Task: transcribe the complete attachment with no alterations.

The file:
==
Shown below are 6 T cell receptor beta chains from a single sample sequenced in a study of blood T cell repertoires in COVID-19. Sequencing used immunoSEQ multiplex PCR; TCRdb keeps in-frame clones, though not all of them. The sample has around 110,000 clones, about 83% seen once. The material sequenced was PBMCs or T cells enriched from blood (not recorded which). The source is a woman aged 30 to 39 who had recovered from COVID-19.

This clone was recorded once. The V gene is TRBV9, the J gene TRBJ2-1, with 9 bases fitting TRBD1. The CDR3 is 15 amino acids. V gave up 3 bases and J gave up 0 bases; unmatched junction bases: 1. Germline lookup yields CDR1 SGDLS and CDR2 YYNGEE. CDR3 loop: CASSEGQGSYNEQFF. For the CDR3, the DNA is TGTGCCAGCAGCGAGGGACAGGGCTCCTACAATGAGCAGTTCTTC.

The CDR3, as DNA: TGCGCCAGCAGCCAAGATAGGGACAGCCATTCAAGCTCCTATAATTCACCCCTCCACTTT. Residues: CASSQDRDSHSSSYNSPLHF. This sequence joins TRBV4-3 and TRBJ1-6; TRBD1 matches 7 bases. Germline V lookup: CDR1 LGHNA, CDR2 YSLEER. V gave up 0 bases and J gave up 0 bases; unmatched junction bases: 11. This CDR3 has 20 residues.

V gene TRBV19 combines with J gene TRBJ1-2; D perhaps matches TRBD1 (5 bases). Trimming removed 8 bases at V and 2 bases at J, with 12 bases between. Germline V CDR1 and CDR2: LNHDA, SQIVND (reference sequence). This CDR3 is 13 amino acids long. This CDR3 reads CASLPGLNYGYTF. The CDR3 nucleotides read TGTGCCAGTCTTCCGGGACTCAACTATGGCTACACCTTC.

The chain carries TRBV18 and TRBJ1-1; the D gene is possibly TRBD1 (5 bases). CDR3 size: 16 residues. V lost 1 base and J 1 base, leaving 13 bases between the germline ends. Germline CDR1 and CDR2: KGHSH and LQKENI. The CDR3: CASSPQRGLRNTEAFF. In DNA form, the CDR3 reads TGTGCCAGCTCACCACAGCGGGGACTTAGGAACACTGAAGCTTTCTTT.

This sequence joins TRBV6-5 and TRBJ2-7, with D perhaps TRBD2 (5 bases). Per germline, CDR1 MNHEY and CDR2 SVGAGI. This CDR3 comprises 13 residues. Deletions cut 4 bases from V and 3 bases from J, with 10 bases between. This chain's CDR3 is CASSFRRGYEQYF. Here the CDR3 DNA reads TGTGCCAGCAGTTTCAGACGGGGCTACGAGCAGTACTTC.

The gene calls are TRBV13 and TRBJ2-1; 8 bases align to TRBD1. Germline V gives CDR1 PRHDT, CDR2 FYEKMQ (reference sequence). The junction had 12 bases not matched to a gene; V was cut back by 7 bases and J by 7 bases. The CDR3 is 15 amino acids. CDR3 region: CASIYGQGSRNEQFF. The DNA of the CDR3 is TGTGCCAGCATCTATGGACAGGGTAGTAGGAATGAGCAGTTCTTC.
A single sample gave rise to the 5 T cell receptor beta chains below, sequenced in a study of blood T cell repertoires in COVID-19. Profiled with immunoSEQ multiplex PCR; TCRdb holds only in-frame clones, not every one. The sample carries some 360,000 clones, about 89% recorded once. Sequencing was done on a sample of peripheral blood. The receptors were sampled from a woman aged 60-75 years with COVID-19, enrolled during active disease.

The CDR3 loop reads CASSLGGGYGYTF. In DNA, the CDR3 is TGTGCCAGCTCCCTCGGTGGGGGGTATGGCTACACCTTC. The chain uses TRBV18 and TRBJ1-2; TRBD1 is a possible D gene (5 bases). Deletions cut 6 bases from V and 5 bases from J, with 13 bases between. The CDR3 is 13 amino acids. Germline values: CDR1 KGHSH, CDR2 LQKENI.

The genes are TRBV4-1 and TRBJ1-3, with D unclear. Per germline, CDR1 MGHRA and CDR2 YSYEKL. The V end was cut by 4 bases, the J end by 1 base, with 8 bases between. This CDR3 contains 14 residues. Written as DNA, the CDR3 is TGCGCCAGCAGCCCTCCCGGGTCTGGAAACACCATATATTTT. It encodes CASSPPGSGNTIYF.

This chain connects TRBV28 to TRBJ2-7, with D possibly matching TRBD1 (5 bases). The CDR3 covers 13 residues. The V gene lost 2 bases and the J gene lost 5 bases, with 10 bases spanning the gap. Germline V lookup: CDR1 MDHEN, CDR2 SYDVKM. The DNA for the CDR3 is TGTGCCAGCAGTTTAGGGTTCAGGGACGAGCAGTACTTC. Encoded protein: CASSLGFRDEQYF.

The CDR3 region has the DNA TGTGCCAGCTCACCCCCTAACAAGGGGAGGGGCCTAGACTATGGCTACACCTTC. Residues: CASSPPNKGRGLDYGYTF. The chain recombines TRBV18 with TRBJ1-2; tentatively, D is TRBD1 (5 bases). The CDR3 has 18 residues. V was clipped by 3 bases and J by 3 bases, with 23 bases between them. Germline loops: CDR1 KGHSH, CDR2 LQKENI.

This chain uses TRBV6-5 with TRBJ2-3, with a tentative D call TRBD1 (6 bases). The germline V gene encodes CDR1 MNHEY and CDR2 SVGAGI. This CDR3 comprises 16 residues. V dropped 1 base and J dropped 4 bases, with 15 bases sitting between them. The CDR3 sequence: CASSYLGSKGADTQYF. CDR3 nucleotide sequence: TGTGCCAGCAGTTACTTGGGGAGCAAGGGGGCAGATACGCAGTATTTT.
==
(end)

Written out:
Shown below are 6 T cell receptor beta chains from a single sample sequenced in a study of blood T cell repertoires in COVID-19. Sequencing used immunoSEQ multiplex PCR; TCRdb keeps in-frame clones, though not all of them. The sample has around 110,000 clones, about 83% seen once. The material sequenced was PBMCs or T cells enriched from blood (not recorded which). The source is a woman aged 30 to 39 who had recovered from COVID-19.

This clone was recorded once. The V gene is TRBV9, the J gene TRBJ2-1, with 9 bases fitting TRBD1. The CDR3 is 15 amino acids. V gave up 3 bases and J gave up 0 bases; unmatched junction bases: 1. Germline lookup yields CDR1 SGDLS and CDR2 YYNGEE. CDR3 loop: CASSEGQGSYNEQFF. For the CDR3, the DNA is TGTGCCAGCAGCGAGGGACAGGGCTCCTACAATGAGCAGTTCTTC.

The CDR3, as DNA: TGCGCCAGCAGCCAAGATAGGGACAGCCATTCAAGCTCCTATAATTCACCCCTCCACTTT. Residues: CASSQDRDSHSSSYNSPLHF. This sequence joins TRBV4-3 and TRBJ1-6; TRBD1 matches 7 bases. Germline V lookup: CDR1 LGHNA, CDR2 YSLEER. V gave up 0 bases and J gave up 0 bases; unmatched junction bases: 11. This CDR3 has 20 residues.

V gene TRBV19 combines with J gene TRBJ1-2; D perhaps matches TRBD1 (5 bases). Trimming removed 8 bases at V and 2 bases at J, with 12 bases between. Germline V CDR1 and CDR2: LNHDA, SQIVND (reference sequence). This CDR3 is 13 amino acids long. This CDR3 reads CASLPGLNYGYTF. The CDR3 nucleotides read TGTGCCAGTCTTCCGGGACTCAACTATGGCTACACCTTC.

The chain carries TRBV18 and TRBJ1-1; the D gene is possibly TRBD1 (5 bases). CDR3 size: 16 residues. V lost 1 base and J 1 base, leaving 13 bases between the germline ends. Germline CDR1 and CDR2: KGHSH and LQKENI. The CDR3: CASSPQRGLRNTEAFF. In DNA form, the CDR3 reads TGTGCCAGCTCACCACAGCGGGGACTTAGGAACACTGAAGCTTTCTTT.

This sequence joins TRBV6-5 and TRBJ2-7, with D perhaps TRBD2 (5 bases). Per germline, CDR1 MNHEY and CDR2 SVGAGI. This CDR3 comprises 13 residues. Deletions cut 4 bases from V and 3 bases from J, with 10 bases between. This chain's CDR3 is CASSFRRGYEQYF. Here the CDR3 DNA reads TGTGCCAGCAGTTTCAGACGGGGCTACGAGCAGTACTTC.

The gene calls are TRBV13 and TRBJ2-1; 8 bases align to TRBD1. Germline V gives CDR1 PRHDT, CDR2 FYEKMQ (reference sequence). The junction had 12 bases not matched to a gene; V was cut back by 7 bases and J by 7 bases. The CDR3 is 15 amino acids. CDR3 region: CASIYGQGSRNEQFF. The DNA of the CDR3 is TGTGCCAGCATCTATGGACAGGGTAGTAGGAATGAGCAGTTCTTC.
A single sample gave rise to the 5 T cell receptor beta chains below, sequenced in a study of blood T cell repertoires in COVID-19. Profiled with immunoSEQ multiplex PCR; TCRdb holds only in-frame clones, not every one. The sample carries some 360,000 clones, about 89% recorded once. Sequencing was done on a sample of peripheral blood. The receptors were sampled from a woman aged 60-75 years with COVID-19, enrolled during active disease.

The CDR3 loop reads CASSLGGGYGYTF. In DNA, the CDR3 is TGTGCCAGCTCCCTCGGTGGGGGGTATGGCTACACCTTC. The chain uses TRBV18 and TRBJ1-2; TRBD1 is a possible D gene (5 bases). Deletions cut 6 bases from V and 5 bases from J, with 13 bases between. The CDR3 is 13 amino acids. Germline values: CDR1 KGHSH, CDR2 LQKENI.

The genes are TRBV4-1 and TRBJ1-3, with D unclear. Per germline, CDR1 MGHRA and CDR2 YSYEKL. The V end was cut by 4 bases, the J end by 1 base, with 8 bases between. This CDR3 contains 14 residues. Written as DNA, the CDR3 is TGCGCCAGCAGCCCTCCCGGGTCTGGAAACACCATATATTTT. It encodes CASSPPGSGNTIYF.

This chain connects TRBV28 to TRBJ2-7, with D possibly matching TRBD1 (5 bases). The CDR3 covers 13 residues. The V gene lost 2 bases and the J gene lost 5 bases, with 10 bases spanning the gap. Germline V lookup: CDR1 MDHEN, CDR2 SYDVKM. The DNA for the CDR3 is TGTGCCAGCAGTTTAGGGTTCAGGGACGAGCAGTACTTC. Encoded protein: CASSLGFRDEQYF.

The CDR3 region has the DNA TGTGCCAGCTCACCCCCTAACAAGGGGAGGGGCCTAGACTATGGCTACACCTTC. Residues: CASSPPNKGRGLDYGYTF. The chain recombines TRBV18 with TRBJ1-2; tentatively, D is TRBD1 (5 bases). The CDR3 has 18 residues. V was clipped by 3 bases and J by 3 bases, with 23 bases between them. Germline loops: CDR1 KGHSH, CDR2 LQKENI.

This chain uses TRBV6-5 with TRBJ2-3, with a tentative D call TRBD1 (6 bases). The germline V gene encodes CDR1 MNHEY and CDR2 SVGAGI. This CDR3 comprises 16 residues. V dropped 1 base and J dropped 4 bases, with 15 bases sitting between them. The CDR3 sequence: CASSYLGSKGADTQYF. CDR3 nucleotide sequence: TGTGCCAGCAGTTACTTGGGGAGCAAGGGGGCAGATACGCAGTATTTT.